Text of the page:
Bahamas Petroleum Company (BPC) has halted work on and plugged the Perseverance-1 well after the discovery of hydrocarbons proved to be of a non-commercial volume.
According to CEO Simon Potter, “I am proud to say that after many years of diligent effort we did what we said we would do: BPC drilled the Perseverance #1 well safely and without incident, testing for the presence of hydrocarbons in the southern seas of The Bahamas. This was the very specific objective of the well — not a scientific or geologic experiment, but to seek hydrocarbons in commercial quantities.”
Following the completion of drilling, BPC said it will, in short order, “undertake a detailed evaluation of all technical information” gathering during the process, the results of which “may provide a strong technical basis for renewed farm-in discussions” on the acreage.
In particular, the company said it will explore the best possible means by which to finance its operations in The Bahamas, including renewal of a farm-in process.
“In a technical sense, the well successfully validated the existence of oil, seal and reservoir. Together, these factors verify the existence of a working lower cretaceous petroleum system and sequences of reservoir quality …pointing to the overall hydrocarbon potential of other untested prospects captured by BPC’s extensive acreage holding. However, at the Perseverance #1 location the volumes of oil encountered are not commercial,” Potter explained.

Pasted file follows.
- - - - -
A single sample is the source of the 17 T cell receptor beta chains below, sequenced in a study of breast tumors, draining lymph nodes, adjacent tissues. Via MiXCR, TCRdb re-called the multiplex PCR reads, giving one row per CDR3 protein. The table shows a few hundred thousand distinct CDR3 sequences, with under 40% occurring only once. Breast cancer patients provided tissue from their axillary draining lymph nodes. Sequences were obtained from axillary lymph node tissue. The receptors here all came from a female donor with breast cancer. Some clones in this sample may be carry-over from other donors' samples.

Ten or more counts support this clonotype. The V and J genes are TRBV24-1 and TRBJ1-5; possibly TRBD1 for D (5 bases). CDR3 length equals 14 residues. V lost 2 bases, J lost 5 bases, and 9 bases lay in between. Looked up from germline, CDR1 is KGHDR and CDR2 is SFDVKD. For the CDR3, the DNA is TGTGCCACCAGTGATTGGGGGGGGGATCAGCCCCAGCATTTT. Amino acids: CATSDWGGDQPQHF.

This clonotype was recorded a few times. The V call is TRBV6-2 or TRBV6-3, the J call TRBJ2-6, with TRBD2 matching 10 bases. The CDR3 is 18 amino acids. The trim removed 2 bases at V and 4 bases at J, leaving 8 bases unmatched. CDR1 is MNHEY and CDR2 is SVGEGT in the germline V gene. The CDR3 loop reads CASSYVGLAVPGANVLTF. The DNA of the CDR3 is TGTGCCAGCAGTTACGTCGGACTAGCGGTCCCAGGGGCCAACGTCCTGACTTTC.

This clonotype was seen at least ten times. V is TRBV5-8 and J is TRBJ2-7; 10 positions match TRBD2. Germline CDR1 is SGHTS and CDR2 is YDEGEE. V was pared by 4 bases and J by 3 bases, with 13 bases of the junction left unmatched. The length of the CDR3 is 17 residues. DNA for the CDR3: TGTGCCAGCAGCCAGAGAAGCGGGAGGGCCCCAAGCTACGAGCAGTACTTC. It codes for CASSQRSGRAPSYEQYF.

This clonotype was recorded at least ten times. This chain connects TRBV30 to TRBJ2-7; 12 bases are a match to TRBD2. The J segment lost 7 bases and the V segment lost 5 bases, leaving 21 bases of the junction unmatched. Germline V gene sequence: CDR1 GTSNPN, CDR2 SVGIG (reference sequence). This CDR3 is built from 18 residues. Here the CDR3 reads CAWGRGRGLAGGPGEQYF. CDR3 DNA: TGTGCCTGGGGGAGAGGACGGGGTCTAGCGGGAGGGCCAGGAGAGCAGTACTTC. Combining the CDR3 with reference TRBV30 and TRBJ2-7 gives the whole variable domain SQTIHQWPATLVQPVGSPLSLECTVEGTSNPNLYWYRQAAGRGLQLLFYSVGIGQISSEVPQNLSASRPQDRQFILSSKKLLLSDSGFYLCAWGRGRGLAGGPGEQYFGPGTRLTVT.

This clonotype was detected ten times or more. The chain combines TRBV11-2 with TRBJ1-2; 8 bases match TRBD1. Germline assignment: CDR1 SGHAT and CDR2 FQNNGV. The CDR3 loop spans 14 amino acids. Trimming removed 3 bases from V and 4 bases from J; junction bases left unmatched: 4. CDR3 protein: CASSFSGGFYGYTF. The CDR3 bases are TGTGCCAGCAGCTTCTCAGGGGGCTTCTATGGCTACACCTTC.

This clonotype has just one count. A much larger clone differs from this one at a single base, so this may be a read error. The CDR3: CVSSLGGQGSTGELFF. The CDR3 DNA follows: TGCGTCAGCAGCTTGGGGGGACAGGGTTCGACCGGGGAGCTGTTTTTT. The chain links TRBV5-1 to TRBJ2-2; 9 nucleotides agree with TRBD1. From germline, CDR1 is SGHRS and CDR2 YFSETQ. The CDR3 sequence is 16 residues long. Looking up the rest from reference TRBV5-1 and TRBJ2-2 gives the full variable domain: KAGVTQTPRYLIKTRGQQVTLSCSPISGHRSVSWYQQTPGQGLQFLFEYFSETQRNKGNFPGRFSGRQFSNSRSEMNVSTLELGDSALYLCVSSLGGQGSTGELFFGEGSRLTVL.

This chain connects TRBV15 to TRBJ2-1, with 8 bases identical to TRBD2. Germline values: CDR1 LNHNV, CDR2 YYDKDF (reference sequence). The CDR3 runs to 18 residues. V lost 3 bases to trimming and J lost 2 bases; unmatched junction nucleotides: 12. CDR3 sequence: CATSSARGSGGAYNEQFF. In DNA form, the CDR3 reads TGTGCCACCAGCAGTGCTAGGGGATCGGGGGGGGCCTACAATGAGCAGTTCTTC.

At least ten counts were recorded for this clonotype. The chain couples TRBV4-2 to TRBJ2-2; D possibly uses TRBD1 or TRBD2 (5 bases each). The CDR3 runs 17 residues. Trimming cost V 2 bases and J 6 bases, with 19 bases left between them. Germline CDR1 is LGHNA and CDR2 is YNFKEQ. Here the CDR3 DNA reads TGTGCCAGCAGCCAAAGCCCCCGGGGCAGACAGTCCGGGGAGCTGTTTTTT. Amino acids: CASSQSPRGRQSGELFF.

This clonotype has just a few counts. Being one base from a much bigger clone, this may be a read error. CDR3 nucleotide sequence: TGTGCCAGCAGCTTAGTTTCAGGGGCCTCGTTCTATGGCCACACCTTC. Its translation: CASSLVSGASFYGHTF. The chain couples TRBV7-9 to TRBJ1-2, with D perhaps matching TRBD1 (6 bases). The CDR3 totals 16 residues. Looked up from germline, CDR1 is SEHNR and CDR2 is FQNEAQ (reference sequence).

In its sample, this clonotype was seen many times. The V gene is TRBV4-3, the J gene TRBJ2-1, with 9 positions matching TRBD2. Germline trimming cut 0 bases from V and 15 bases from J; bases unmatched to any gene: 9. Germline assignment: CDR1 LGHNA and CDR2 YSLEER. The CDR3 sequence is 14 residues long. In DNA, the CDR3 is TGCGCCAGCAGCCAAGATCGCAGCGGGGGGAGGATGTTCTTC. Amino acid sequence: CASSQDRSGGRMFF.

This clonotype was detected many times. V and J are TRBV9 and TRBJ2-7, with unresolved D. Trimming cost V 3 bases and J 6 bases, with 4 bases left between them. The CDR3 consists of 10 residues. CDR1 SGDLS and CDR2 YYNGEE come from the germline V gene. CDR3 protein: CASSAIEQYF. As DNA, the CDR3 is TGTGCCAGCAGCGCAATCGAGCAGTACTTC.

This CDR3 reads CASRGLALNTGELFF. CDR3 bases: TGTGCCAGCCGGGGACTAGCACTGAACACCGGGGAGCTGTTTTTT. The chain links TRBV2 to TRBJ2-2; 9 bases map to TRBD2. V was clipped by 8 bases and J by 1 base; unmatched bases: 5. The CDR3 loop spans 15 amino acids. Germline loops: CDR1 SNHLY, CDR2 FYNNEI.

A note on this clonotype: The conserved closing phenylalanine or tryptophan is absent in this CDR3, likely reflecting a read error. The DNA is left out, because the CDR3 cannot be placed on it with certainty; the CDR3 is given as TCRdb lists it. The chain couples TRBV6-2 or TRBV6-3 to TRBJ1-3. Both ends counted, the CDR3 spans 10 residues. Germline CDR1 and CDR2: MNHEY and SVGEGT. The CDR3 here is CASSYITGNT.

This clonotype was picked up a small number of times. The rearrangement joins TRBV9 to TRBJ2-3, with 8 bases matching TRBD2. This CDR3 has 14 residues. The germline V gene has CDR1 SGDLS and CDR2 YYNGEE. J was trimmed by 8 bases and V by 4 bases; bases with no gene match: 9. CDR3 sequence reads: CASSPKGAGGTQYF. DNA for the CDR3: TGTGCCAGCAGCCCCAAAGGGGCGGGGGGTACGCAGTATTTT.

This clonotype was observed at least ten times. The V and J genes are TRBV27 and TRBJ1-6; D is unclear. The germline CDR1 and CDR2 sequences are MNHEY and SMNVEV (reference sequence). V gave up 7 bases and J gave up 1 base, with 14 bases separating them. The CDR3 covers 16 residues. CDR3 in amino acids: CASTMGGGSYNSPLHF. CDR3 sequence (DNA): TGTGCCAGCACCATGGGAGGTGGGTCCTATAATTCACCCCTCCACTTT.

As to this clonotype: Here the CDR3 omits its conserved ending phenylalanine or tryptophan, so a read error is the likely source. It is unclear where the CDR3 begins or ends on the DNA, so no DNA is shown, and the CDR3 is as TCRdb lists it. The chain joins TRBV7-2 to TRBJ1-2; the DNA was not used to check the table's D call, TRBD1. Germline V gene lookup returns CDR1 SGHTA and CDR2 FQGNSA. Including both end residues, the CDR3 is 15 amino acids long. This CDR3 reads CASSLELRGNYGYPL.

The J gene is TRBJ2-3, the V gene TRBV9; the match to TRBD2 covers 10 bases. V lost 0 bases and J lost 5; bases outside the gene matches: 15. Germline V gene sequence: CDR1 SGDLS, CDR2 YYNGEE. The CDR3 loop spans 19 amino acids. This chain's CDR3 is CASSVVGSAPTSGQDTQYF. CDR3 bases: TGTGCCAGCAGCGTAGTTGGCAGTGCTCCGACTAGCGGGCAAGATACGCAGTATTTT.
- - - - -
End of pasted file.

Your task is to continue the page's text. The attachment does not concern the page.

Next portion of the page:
He also outlined that the analysis of the results will prove invaluable as it will reduce technical risks with any future exploration in the territory.
In accordance with its licence obligations, BPC will also share the details of the drilling with the Government of The Bahamas, before shifting its focus to 2021 programme of activities. At present, the company’s portfolio includes oil-producing wells in Trinidad and assets in Suriname.
BPC spudded Perseverance-1 with the Stena IceMax on December 20 last year with the aim of reaching 4,800 metres in depth and discovering a minimum of 770 million barrels of oil equivalent. However, by February 6 the drillship reached 3,900 metres, only to discover non-commercial volumes.
The company’s shares dipped 65 per cent in value last week Monday after news broke of the non-commercial find.